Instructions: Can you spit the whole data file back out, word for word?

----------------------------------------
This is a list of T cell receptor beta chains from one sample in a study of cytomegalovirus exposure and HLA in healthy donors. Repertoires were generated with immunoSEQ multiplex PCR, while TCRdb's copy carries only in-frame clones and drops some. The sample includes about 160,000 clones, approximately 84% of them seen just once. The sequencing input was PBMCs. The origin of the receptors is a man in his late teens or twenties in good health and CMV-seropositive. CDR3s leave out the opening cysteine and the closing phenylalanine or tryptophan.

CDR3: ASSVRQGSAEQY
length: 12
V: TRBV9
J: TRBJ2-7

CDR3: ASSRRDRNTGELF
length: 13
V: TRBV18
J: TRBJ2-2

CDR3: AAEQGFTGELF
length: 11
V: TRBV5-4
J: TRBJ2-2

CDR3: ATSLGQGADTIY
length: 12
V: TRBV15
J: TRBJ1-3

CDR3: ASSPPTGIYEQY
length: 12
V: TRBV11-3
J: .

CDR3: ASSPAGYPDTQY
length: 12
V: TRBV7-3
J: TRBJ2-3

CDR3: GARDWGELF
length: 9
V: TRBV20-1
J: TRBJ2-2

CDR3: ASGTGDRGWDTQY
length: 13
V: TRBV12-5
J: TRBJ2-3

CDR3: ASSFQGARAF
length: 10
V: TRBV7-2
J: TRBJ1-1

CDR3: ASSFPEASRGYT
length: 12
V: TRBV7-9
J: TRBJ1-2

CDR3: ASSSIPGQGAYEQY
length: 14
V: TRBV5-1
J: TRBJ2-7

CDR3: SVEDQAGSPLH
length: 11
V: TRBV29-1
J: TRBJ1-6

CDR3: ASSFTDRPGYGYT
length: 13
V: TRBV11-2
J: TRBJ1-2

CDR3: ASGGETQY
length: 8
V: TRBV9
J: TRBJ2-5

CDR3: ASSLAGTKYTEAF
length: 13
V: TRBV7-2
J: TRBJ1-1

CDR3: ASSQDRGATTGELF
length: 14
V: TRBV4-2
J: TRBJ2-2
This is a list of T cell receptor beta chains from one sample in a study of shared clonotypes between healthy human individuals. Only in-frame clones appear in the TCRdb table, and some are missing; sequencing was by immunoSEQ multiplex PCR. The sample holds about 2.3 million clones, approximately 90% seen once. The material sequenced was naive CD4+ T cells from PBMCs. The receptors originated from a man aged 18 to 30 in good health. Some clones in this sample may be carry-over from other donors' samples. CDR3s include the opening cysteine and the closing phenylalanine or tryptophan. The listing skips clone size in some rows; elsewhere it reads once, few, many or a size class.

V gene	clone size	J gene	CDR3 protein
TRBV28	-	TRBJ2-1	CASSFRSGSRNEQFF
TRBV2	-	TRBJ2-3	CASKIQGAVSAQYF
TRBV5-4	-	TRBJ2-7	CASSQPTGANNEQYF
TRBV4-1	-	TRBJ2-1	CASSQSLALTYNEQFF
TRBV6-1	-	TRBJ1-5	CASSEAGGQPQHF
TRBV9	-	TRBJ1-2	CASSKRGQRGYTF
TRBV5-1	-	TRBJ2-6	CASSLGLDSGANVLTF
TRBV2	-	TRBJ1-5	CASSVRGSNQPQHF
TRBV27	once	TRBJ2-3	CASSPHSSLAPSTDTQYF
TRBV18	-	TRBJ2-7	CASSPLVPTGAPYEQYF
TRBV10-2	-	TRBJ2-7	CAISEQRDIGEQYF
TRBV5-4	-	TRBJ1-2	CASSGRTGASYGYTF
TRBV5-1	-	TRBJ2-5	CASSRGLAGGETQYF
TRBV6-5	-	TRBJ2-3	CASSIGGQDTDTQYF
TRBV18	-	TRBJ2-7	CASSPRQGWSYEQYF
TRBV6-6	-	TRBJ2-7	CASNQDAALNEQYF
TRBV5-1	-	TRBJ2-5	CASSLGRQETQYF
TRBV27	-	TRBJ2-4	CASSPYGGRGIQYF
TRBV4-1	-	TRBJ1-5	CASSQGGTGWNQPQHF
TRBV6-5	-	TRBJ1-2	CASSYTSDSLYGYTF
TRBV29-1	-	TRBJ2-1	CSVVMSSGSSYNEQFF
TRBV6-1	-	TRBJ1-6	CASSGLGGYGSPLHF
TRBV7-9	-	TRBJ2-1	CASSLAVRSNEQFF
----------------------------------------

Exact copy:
This is a list of T cell receptor beta chains from one sample in a study of cytomegalovirus exposure and HLA in healthy donors. Repertoires were generated with immunoSEQ multiplex PCR, while TCRdb's copy carries only in-frame clones and drops some. The sample includes about 160,000 clones, approximately 84% of them seen just once. The sequencing input was PBMCs. The origin of the receptors is a man in his late teens or twenties in good health and CMV-seropositive. CDR3s leave out the opening cysteine and the closing phenylalanine or tryptophan.

CDR3: ASSVRQGSAEQY
length: 12
V: TRBV9
J: TRBJ2-7

CDR3: ASSRRDRNTGELF
length: 13
V: TRBV18
J: TRBJ2-2

CDR3: AAEQGFTGELF
length: 11
V: TRBV5-4
J: TRBJ2-2

CDR3: ATSLGQGADTIY
length: 12
V: TRBV15
J: TRBJ1-3

CDR3: ASSPPTGIYEQY
length: 12
V: TRBV11-3
J: .

CDR3: ASSPAGYPDTQY
length: 12
V: TRBV7-3
J: TRBJ2-3

CDR3: GARDWGELF
length: 9
V: TRBV20-1
J: TRBJ2-2

CDR3: ASGTGDRGWDTQY
length: 13
V: TRBV12-5
J: TRBJ2-3

CDR3: ASSFQGARAF
length: 10
V: TRBV7-2
J: TRBJ1-1

CDR3: ASSFPEASRGYT
length: 12
V: TRBV7-9
J: TRBJ1-2

CDR3: ASSSIPGQGAYEQY
length: 14
V: TRBV5-1
J: TRBJ2-7

CDR3: SVEDQAGSPLH
length: 11
V: TRBV29-1
J: TRBJ1-6

CDR3: ASSFTDRPGYGYT
length: 13
V: TRBV11-2
J: TRBJ1-2

CDR3: ASGGETQY
length: 8
V: TRBV9
J: TRBJ2-5

CDR3: ASSLAGTKYTEAF
length: 13
V: TRBV7-2
J: TRBJ1-1

CDR3: ASSQDRGATTGELF
length: 14
V: TRBV4-2
J: TRBJ2-2
This is a list of T cell receptor beta chains from one sample in a study of shared clonotypes between healthy human individuals. Only in-frame clones appear in the TCRdb table, and some are missing; sequencing was by immunoSEQ multiplex PCR. The sample holds about 2.3 million clones, approximately 90% seen once. The material sequenced was naive CD4+ T cells from PBMCs. The receptors originated from a man aged 18 to 30 in good health. Some clones in this sample may be carry-over from other donors' samples. CDR3s include the opening cysteine and the closing phenylalanine or tryptophan. The listing skips clone size in some rows; elsewhere it reads once, few, many or a size class.

V gene	clone size	J gene	CDR3 protein
TRBV28	-	TRBJ2-1	CASSFRSGSRNEQFF
TRBV2	-	TRBJ2-3	CASKIQGAVSAQYF
TRBV5-4	-	TRBJ2-7	CASSQPTGANNEQYF
TRBV4-1	-	TRBJ2-1	CASSQSLALTYNEQFF
TRBV6-1	-	TRBJ1-5	CASSEAGGQPQHF
TRBV9	-	TRBJ1-2	CASSKRGQRGYTF
TRBV5-1	-	TRBJ2-6	CASSLGLDSGANVLTF
TRBV2	-	TRBJ1-5	CASSVRGSNQPQHF
TRBV27	once	TRBJ2-3	CASSPHSSLAPSTDTQYF
TRBV18	-	TRBJ2-7	CASSPLVPTGAPYEQYF
TRBV10-2	-	TRBJ2-7	CAISEQRDIGEQYF
TRBV5-4	-	TRBJ1-2	CASSGRTGASYGYTF
TRBV5-1	-	TRBJ2-5	CASSRGLAGGETQYF
TRBV6-5	-	TRBJ2-3	CASSIGGQDTDTQYF
TRBV18	-	TRBJ2-7	CASSPRQGWSYEQYF
TRBV6-6	-	TRBJ2-7	CASNQDAALNEQYF
TRBV5-1	-	TRBJ2-5	CASSLGRQETQYF
TRBV27	-	TRBJ2-4	CASSPYGGRGIQYF
TRBV4-1	-	TRBJ1-5	CASSQGGTGWNQPQHF
TRBV6-5	-	TRBJ1-2	CASSYTSDSLYGYTF
TRBV29-1	-	TRBJ2-1	CSVVMSSGSSYNEQFF
TRBV6-1	-	TRBJ1-6	CASSGLGGYGSPLHF
TRBV7-9	-	TRBJ2-1	CASSLAVRSNEQFF